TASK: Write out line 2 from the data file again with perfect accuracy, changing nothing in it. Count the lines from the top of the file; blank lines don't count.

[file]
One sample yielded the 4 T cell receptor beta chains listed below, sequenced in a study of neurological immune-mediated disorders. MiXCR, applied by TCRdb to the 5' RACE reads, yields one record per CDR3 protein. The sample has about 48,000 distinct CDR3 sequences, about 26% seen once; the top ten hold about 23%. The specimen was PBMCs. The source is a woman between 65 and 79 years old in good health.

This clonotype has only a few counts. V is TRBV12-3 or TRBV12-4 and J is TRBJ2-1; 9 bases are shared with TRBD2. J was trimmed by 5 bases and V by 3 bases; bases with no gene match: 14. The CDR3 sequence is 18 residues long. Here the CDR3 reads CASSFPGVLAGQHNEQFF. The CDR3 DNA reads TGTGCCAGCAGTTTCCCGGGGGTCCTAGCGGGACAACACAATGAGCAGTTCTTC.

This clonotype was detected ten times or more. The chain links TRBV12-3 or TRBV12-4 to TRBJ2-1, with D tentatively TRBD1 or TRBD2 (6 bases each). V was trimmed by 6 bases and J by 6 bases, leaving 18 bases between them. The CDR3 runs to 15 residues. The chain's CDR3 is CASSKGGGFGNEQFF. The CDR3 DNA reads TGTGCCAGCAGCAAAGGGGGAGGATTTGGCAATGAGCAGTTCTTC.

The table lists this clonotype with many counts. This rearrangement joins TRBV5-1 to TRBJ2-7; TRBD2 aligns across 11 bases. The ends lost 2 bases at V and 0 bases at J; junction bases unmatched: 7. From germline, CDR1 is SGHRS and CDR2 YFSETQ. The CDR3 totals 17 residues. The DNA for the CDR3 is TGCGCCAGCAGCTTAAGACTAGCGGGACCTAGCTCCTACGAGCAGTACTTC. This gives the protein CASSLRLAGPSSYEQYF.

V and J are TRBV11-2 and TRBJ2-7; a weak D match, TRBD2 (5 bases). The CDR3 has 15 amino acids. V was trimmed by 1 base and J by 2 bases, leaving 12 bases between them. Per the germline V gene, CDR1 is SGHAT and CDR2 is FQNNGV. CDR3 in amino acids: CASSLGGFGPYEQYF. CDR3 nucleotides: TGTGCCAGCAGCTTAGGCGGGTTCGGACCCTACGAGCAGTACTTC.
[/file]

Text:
This clonotype has only a few counts. V is TRBV12-3 or TRBV12-4 and J is TRBJ2-1; 9 bases are shared with TRBD2. J was trimmed by 5 bases and V by 3 bases; bases with no gene match: 14. The CDR3 sequence is 18 residues long. Here the CDR3 reads CASSFPGVLAGQHNEQFF. The CDR3 DNA reads TGTGCCAGCAGTTTCCCGGGGGTCCTAGCGGGACAACACAATGAGCAGTTCTTC.